VSA must address unclear preliminary org process now


ast year, the VSA voted to approve a resolution that decisively changed the process for organization-creation at Vassar. Beforehand, it fell solely to the discretion of the Vice President for Activities and the VSA Council to reclassify student organizations into VSA-certified organizations. Among many other privileges, VSA-certified organizations can receive a budget and apply for spaces. Starting this year, the VSA has begun a Preliminary Organization process, which allows preliminary organizations to apply for limited accessibility to funds and resources.

While we at The Miscellany News applaud the VSA’s revamped organization approval process, we believe this new system would benefit from increased transparency in how startup and collaborative funds are allocated to these budding organizations.

We commend the VSA for successfully implementing the preliminary organization process so far. This implementation is an important, bold step in creating a more clear, regulated process for student organizations to seek and receive VSA-certification, especially compared to the old, inefficient system.

But, despite the good intentions behind this new process, the current process—its policies, procedures and goals—remain murky.

For example, the only documentation that currently explains preliminary organization procedures is outlined in the VSA bylaws. Any number of scenarios and circumstances that an organization will face are omitted from the bylaws, making the procedure all the more difficult to navigate. If a student organization wishes to apply for preliminary organization status, it is unclear when they should contact the Activities Committee. Should the organization apply for preliminary status in its infancy or after operating without VSA assistance for some time?

How organizations should follow this process and how the VSA will determine which preliminary organizations deserve certification status also need explanation. We appreciate that the VSA has designated liaisons to guide organizations through the process, but the Activities Committee hasn’t stated specifically what, beyond three semesters of activity as a preliminary organization, qualifies a group for VSA-certification and if all organizations must follow exactly the same guidelines. Furthermore, if there are additional policies or goals, the Activities Committee should communicate this to students and organizations clearly.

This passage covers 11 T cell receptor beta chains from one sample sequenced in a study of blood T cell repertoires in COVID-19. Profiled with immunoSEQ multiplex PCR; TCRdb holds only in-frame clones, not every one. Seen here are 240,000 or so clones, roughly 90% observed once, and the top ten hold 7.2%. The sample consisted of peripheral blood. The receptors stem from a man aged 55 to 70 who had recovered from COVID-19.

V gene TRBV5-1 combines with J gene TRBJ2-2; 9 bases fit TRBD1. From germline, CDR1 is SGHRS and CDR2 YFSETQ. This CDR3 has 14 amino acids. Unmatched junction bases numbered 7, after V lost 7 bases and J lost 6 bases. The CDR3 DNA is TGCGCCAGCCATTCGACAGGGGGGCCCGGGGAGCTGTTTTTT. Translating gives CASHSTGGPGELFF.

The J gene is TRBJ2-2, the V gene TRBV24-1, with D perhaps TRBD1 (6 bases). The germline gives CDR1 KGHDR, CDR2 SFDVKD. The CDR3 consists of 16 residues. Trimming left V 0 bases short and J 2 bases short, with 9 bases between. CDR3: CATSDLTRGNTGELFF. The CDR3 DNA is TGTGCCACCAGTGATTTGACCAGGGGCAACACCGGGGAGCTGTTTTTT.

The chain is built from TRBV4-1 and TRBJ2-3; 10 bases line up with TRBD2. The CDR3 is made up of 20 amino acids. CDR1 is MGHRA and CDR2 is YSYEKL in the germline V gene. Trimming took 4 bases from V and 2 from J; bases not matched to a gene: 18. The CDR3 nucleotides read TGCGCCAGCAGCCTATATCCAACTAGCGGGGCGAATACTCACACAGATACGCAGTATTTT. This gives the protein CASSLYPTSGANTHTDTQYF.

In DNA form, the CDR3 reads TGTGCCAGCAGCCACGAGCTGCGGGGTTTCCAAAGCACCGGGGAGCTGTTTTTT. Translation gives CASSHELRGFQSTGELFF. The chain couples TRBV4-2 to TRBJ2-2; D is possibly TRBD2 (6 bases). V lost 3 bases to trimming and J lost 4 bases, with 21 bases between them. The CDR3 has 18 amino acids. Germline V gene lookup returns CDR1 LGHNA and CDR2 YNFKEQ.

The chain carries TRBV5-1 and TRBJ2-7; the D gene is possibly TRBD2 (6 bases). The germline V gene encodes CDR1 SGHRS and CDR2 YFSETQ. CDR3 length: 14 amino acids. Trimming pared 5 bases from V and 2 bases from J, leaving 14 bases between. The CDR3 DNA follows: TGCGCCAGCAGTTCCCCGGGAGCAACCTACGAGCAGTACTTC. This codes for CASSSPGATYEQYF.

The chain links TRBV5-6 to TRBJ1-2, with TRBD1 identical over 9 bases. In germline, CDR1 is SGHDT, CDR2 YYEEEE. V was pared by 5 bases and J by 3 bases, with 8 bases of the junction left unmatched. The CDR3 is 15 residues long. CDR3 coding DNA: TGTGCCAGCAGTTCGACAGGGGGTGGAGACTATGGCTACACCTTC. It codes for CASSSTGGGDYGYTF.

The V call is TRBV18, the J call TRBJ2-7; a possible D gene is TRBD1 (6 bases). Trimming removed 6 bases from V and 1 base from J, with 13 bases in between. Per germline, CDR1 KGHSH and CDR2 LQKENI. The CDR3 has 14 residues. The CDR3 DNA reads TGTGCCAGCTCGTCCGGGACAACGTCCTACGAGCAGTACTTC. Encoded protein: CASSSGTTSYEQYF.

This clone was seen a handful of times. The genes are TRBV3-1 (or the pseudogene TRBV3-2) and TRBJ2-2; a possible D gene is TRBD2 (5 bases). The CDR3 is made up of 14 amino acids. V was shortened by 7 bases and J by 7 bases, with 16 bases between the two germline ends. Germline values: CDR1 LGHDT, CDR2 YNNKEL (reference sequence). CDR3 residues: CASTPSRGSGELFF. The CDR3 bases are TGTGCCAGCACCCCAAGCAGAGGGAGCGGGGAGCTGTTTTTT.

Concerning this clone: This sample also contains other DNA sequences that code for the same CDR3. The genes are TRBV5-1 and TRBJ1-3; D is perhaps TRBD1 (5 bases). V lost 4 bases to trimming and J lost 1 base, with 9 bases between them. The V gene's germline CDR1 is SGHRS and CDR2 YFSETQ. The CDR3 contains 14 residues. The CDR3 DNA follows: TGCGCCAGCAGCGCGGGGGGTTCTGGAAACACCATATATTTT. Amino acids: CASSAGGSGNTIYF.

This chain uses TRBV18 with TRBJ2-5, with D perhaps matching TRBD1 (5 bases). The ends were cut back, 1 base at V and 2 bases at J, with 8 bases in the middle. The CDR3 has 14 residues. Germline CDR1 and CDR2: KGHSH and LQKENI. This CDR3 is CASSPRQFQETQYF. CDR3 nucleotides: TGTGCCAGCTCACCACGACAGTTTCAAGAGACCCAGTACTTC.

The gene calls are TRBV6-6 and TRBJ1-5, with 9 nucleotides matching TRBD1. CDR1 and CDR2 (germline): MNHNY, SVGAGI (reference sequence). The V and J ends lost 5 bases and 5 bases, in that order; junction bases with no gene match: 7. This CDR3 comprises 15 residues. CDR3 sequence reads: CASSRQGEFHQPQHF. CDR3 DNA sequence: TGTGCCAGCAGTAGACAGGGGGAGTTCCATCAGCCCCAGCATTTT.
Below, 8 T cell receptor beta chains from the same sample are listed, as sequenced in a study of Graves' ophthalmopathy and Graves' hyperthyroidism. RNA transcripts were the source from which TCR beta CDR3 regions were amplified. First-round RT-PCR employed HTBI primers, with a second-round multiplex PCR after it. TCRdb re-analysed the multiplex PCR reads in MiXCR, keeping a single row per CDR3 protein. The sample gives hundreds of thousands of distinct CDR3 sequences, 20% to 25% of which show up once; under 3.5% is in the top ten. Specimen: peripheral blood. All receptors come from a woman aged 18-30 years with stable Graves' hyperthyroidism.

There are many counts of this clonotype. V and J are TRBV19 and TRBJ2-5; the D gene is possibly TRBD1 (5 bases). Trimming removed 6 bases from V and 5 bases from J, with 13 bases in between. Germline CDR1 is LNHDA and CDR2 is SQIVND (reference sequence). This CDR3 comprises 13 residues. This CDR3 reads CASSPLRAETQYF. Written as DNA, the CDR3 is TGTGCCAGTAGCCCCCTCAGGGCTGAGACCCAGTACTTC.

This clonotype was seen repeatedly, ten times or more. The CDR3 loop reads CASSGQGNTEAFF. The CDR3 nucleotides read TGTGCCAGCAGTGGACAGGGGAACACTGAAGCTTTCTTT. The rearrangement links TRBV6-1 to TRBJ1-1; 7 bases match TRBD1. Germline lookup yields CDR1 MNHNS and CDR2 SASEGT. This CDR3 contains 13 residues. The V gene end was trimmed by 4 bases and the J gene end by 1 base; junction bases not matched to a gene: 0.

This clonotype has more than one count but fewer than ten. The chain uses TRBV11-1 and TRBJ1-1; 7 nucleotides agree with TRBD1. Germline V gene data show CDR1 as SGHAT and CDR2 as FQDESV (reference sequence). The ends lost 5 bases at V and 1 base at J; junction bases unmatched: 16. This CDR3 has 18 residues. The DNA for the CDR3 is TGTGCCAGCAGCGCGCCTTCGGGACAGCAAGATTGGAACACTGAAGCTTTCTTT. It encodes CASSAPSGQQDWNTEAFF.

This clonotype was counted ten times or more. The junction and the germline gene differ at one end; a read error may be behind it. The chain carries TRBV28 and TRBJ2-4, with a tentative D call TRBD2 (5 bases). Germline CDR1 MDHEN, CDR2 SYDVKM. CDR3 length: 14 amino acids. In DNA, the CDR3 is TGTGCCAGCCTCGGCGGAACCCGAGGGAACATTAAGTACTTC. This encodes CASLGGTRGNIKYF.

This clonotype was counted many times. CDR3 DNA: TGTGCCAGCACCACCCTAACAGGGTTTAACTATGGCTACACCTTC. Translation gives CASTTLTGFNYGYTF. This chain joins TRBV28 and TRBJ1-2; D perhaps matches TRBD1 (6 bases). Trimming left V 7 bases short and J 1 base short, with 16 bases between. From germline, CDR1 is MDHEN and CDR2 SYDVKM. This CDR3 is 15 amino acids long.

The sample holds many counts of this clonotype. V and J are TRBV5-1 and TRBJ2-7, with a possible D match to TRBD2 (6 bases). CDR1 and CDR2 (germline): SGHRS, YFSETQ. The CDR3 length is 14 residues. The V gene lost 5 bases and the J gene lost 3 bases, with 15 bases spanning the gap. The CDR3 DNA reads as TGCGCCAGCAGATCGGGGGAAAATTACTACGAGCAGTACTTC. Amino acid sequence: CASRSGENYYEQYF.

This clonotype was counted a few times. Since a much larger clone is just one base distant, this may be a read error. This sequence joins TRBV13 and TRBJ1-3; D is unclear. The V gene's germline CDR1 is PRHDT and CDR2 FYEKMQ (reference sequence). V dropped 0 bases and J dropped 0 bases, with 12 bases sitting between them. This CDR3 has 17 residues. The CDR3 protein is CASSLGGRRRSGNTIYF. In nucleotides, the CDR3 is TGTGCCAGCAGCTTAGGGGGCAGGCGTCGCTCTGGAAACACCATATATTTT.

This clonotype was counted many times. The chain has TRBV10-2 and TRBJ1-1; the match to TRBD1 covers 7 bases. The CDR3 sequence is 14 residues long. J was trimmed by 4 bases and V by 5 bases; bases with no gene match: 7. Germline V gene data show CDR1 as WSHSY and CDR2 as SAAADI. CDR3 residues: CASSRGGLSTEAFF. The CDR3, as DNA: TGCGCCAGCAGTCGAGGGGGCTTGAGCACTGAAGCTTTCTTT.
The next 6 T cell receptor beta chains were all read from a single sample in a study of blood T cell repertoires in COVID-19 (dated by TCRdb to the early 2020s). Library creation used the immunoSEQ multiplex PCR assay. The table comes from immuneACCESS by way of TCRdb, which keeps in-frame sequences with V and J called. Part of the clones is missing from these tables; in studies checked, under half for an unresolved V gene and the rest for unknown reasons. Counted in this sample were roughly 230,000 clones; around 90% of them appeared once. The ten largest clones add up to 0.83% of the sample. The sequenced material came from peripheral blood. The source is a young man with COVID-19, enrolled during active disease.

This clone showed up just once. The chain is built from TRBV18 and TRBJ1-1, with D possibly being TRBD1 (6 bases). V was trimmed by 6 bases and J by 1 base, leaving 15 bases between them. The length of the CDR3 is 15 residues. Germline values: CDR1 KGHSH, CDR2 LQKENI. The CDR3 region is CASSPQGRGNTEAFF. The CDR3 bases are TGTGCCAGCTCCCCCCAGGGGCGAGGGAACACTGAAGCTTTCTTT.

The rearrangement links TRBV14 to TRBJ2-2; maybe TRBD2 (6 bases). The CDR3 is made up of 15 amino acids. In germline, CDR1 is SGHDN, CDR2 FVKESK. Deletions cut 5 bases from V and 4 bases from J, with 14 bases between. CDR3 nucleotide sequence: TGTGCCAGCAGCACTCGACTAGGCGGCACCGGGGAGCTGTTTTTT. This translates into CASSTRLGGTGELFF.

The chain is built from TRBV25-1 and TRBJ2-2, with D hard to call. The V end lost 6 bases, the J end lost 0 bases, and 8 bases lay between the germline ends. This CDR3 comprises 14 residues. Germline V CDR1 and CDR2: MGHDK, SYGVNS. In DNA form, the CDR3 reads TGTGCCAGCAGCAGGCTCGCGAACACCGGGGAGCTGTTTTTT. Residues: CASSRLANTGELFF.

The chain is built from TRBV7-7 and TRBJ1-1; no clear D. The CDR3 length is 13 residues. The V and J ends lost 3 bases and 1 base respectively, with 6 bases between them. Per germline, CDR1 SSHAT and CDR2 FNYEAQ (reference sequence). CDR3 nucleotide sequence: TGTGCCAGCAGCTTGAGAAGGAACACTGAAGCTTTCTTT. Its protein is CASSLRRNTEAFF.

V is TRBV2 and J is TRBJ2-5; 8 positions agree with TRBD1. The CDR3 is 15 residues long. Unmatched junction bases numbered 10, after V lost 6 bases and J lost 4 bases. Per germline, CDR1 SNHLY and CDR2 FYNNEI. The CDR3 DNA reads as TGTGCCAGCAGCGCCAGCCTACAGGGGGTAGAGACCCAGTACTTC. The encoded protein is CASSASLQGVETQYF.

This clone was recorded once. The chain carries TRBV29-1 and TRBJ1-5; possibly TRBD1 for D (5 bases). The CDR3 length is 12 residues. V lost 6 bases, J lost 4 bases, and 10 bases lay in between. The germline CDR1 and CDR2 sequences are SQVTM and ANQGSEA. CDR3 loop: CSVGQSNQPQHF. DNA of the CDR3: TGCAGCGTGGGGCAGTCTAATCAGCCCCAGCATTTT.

The VSA must make clear the various policies and procedures needed to acquire more funding. Funding is difficult for numerous groups on campus, but preliminary student organizations are especially limited. They can only apply for up to $200 per semester. This cap does not consider the many start-up funds that an organization may demand. Furthermore, if a student organization requires more funds than the $200 allotment, the process for obtaining extra funding is difficult.

The VSA should allow preliminary organizations to procure startup funds on a case-by-case basis through the Capital and Discretionary funds with the Finance Committee’s consent. Already, the Finance Committee’s goal is to determine whether organizations ought to receive funding beyond their allotted budgets. They should apply the same discretion with preliminary organizations, who may offer convincing reasons for extra funds.

Discussions within the VSA about the preliminary organization process included fundraising and intra-club collaboration as tools for organizations to boost their budget. But the VSA has offered little documentation, clarification or support. While resources like the Collaboration Fund and Discretionary Fund may help alongside fundraising, preliminary organizations cannot access vCard machines, for example. On a campus where many students carry vCards but not cash, this limits how much funds the organization may raise.

The VSA should continue to support and promote new organizations through the preliminary process. But it should also seek methods for clarifying its policies and explaining the procedures to preliminary organizations and organizations hoping to apply for preliminary status. We understand that the newness of this procedure makes it difficult to predict and preempt the many potential scenarios, but we encourage the VSA to create and disseminate clearer documentation for the whole process. The preliminary organization process should operate as a support network for budding organizations seeking future VSA certification and the chance to further contribute to the Vassar community.


—The Staff Editorial represents the opinion of at least 2/3 of the Editorial Board.

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